Bay of Plenty Regional Council. Friday, 5 February 2016.
Achieving a balanced and sustainable economic, environmental, social and cultural future for Rotorua’s lakes is the core focus of the Rotorua Te Arawa Lakes Programme – a partnership between the Rotorua Lakes Council (RLC), Te Arawa Lakes Trust and Bay of Plenty Regional Council (BOPRC).
RLC have proposed a change to the nature and structure of this programme, with plans for the establishment of a new Council Controlled Organisation, the Lake Rotorua Protection Trust.
The proposal has not yet been agreed by the Programme’s partners, BOPRC and Te Arawa Lakes Trust. RLC have publicly discussed the proposal at a Lakes Water Quality Society annual meeting and on its website this week.
BOPRC councillors formally received the proposal at its December 17, 2015, meeting, and agreed that significant work needed to be undertaken – including a detailed risk assessment and business case – so that councillors could give the proposal comprehensive consideration amid concerns about the risk of impact on progress and potential increase in operating costs to run such a CCO.
Any changes at this stage could have the potential to negatively impact on the timely progress that is being made with the lakes, while the additional cost of running such a Trust would be at the expense of Rotorua and regional ratepayers.
As such, BOPRC believes it is prudent to undertake appropriate due diligence and fully investigate and understand the potential risks and impacts.
Just like economic development, healing the lakes for future generations is a long-term process. If the strategy continues to change, there is a risk of undoing the progress that has been made, and extending the timeframe to achieving water quality targets.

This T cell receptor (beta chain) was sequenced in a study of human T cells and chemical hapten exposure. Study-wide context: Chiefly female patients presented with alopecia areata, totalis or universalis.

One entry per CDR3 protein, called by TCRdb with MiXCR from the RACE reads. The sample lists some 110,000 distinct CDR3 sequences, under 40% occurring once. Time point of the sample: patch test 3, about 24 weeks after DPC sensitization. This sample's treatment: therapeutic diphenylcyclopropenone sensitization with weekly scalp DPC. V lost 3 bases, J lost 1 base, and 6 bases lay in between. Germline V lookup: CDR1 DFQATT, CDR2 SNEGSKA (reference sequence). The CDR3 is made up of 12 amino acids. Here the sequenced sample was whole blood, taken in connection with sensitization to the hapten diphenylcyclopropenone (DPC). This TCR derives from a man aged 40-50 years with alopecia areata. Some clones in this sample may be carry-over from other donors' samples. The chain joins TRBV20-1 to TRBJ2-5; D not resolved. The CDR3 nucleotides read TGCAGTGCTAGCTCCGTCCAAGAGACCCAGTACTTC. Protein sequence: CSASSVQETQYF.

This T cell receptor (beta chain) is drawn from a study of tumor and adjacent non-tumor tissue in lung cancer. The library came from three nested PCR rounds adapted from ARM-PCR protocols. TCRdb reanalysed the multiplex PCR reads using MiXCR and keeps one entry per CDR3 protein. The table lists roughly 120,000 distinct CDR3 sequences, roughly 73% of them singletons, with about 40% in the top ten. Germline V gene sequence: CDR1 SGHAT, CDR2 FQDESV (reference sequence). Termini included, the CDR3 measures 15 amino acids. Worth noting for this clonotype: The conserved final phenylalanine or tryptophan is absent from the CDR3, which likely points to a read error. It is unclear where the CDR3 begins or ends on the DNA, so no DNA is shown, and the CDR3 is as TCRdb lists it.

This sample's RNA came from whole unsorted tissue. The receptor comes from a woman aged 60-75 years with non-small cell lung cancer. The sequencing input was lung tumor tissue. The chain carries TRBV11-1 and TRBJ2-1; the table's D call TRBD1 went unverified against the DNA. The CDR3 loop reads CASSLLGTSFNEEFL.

Since the BOPRC decision on December 17, 2015, work has already commenced on risk analysis and any suggestion that the proposal has been been left to “let lie on the table” is untrue and extremely disappointing.
Resolving the health of Rotorua’s lakes requires a collaborative approach between science, the economy, technical and legislative requirements, councils, iwi, public and private organisations, landowners and the wider community.
We know more about the impact of our economy and society on the lakes than we did 30 years ago, and through the intensive work of the Rotorua Te Arawa Lakes Programme, we know even more than we did six months ago.
Significant work has been undertaken in recent years and great progress has been made, all with the focus on striking a balance between the environment, the economy and the needs and desires of our local communities.
These aspects are inextricably linked and the Rotorua Te Arawa Lakes Programme seeks to achieve sustainable outcomes for everyone involved, including landowners and the wider economy.
BOPRC will continue to work with its Rotorua Te Arawa Lakes Programme partners to ensure a collaborative and co-ordinated approach to achieving the environmental, economic, societal and cultural outcomes that we all need and desire.